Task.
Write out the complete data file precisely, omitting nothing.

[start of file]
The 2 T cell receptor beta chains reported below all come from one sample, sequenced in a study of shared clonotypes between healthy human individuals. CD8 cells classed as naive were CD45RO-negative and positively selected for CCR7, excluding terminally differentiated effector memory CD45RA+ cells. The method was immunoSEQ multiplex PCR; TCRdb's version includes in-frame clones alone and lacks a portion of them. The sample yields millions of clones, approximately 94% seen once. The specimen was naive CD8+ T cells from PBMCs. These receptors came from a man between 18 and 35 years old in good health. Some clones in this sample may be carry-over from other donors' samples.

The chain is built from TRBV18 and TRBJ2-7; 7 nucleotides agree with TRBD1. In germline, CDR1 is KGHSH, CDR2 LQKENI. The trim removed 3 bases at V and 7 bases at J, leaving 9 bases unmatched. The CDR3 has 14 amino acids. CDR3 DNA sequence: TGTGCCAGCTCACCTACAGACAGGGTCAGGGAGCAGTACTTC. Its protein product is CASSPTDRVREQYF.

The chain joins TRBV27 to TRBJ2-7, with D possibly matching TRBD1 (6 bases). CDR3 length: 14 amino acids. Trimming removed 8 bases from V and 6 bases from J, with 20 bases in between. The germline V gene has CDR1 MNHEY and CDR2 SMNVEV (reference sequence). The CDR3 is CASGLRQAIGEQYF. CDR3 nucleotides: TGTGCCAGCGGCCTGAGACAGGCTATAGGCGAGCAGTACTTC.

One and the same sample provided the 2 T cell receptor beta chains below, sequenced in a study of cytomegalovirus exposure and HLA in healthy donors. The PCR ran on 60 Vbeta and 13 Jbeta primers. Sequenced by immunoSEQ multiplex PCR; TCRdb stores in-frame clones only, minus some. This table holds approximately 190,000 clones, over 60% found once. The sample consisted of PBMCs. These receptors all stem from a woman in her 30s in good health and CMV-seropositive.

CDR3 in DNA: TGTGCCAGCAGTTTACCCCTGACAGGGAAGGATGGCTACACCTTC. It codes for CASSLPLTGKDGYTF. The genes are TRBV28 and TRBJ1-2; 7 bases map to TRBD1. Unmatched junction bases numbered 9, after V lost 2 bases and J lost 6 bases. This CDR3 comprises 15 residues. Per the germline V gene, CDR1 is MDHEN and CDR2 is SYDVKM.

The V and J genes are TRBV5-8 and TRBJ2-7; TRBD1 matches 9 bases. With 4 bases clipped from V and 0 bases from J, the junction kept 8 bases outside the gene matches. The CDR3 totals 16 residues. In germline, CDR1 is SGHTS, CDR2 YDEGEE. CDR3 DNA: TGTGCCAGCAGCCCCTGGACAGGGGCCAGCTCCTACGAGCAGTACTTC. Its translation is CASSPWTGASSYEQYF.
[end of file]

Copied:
The 2 T cell receptor beta chains reported below all come from one sample, sequenced in a study of shared clonotypes between healthy human individuals. CD8 cells classed as naive were CD45RO-negative and positively selected for CCR7, excluding terminally differentiated effector memory CD45RA+ cells. The method was immunoSEQ multiplex PCR; TCRdb's version includes in-frame clones alone and lacks a portion of them. The sample yields millions of clones, approximately 94% seen once. The specimen was naive CD8+ T cells from PBMCs. These receptors came from a man between 18 and 35 years old in good health. Some clones in this sample may be carry-over from other donors' samples.

The chain is built from TRBV18 and TRBJ2-7; 7 nucleotides agree with TRBD1. In germline, CDR1 is KGHSH, CDR2 LQKENI. The trim removed 3 bases at V and 7 bases at J, leaving 9 bases unmatched. The CDR3 has 14 amino acids. CDR3 DNA sequence: TGTGCCAGCTCACCTACAGACAGGGTCAGGGAGCAGTACTTC. Its protein product is CASSPTDRVREQYF.

The chain joins TRBV27 to TRBJ2-7, with D possibly matching TRBD1 (6 bases). CDR3 length: 14 amino acids. Trimming removed 8 bases from V and 6 bases from J, with 20 bases in between. The germline V gene has CDR1 MNHEY and CDR2 SMNVEV (reference sequence). The CDR3 is CASGLRQAIGEQYF. CDR3 nucleotides: TGTGCCAGCGGCCTGAGACAGGCTATAGGCGAGCAGTACTTC.

One and the same sample provided the 2 T cell receptor beta chains below, sequenced in a study of cytomegalovirus exposure and HLA in healthy donors. The PCR ran on 60 Vbeta and 13 Jbeta primers. Sequenced by immunoSEQ multiplex PCR; TCRdb stores in-frame clones only, minus some. This table holds approximately 190,000 clones, over 60% found once. The sample consisted of PBMCs. These receptors all stem from a woman in her 30s in good health and CMV-seropositive.

CDR3 in DNA: TGTGCCAGCAGTTTACCCCTGACAGGGAAGGATGGCTACACCTTC. It codes for CASSLPLTGKDGYTF. The genes are TRBV28 and TRBJ1-2; 7 bases map to TRBD1. Unmatched junction bases numbered 9, after V lost 2 bases and J lost 6 bases. This CDR3 comprises 15 residues. Per the germline V gene, CDR1 is MDHEN and CDR2 is SYDVKM.

The V and J genes are TRBV5-8 and TRBJ2-7; TRBD1 matches 9 bases. With 4 bases clipped from V and 0 bases from J, the junction kept 8 bases outside the gene matches. The CDR3 totals 16 residues. In germline, CDR1 is SGHTS, CDR2 YDEGEE. CDR3 DNA: TGTGCCAGCAGCCCCTGGACAGGGGCCAGCTCCTACGAGCAGTACTTC. Its translation is CASSPWTGASSYEQYF.